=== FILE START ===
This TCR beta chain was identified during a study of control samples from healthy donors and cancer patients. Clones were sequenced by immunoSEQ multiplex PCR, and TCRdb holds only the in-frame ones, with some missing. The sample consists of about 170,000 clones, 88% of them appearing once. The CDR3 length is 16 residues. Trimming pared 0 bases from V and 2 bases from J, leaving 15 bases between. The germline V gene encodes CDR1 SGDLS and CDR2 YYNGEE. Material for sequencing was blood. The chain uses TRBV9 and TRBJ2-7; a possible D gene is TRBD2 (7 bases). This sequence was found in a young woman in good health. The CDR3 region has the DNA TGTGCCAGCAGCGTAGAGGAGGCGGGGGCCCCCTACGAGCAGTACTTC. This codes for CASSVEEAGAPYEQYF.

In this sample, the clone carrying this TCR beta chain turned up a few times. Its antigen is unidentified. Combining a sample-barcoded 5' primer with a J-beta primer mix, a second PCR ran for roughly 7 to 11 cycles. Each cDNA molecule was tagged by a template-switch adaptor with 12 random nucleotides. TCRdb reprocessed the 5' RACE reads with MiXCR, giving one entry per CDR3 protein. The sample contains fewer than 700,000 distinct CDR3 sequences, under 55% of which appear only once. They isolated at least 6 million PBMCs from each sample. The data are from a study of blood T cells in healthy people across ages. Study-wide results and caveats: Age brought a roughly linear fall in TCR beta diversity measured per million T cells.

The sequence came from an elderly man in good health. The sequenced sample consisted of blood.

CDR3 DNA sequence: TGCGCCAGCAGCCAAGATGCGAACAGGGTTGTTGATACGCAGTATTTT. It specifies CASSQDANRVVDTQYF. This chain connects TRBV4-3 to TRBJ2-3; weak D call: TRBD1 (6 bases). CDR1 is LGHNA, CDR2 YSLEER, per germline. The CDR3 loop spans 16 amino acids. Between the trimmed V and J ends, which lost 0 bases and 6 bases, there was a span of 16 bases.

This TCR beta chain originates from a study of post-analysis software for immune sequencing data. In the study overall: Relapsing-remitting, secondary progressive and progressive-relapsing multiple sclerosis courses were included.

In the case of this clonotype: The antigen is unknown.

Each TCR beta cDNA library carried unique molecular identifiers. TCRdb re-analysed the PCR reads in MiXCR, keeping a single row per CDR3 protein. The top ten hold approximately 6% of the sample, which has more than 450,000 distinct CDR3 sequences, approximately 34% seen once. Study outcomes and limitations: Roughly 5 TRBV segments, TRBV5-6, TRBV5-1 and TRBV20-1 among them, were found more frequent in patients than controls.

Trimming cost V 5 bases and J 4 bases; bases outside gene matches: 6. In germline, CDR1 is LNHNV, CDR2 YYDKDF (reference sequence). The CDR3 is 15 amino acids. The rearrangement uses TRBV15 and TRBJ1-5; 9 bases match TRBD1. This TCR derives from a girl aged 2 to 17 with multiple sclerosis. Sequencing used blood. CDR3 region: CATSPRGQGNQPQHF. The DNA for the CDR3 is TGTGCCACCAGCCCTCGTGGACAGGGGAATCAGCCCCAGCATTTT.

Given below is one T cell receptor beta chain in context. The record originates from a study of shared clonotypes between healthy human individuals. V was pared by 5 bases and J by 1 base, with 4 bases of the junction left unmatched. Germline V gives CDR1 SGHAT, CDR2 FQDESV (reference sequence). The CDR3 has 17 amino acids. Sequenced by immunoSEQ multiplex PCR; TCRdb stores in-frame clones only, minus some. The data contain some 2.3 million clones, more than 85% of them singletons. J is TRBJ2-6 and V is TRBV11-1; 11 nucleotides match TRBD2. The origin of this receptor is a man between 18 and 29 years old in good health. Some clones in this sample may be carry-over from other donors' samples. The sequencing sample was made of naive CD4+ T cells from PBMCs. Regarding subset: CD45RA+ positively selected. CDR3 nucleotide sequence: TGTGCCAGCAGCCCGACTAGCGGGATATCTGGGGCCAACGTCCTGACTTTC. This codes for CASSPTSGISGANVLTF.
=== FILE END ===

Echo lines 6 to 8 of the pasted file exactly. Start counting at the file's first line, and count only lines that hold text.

In the case of this clonotype: The antigen is unknown.

Each TCR beta cDNA library carried unique molecular identifiers. TCRdb re-analysed the PCR reads in MiXCR, keeping a single row per CDR3 protein. The top ten hold approximately 6% of the sample, which has more than 450,000 distinct CDR3 sequences, approximately 34% seen once. Study outcomes and limitations: Roughly 5 TRBV segments, TRBV5-6, TRBV5-1 and TRBV20-1 among them, were found more frequent in patients than controls.

Trimming cost V 5 bases and J 4 bases; bases outside gene matches: 6. In germline, CDR1 is LNHNV, CDR2 YYDKDF (reference sequence). The CDR3 is 15 amino acids. The rearrangement uses TRBV15 and TRBJ1-5; 9 bases match TRBD1. This TCR derives from a girl aged 2 to 17 with multiple sclerosis. Sequencing used blood. CDR3 region: CATSPRGQGNQPQHF. The DNA for the CDR3 is TGTGCCACCAGCCCTCGTGGACAGGGGAATCAGCCCCAGCATTTT.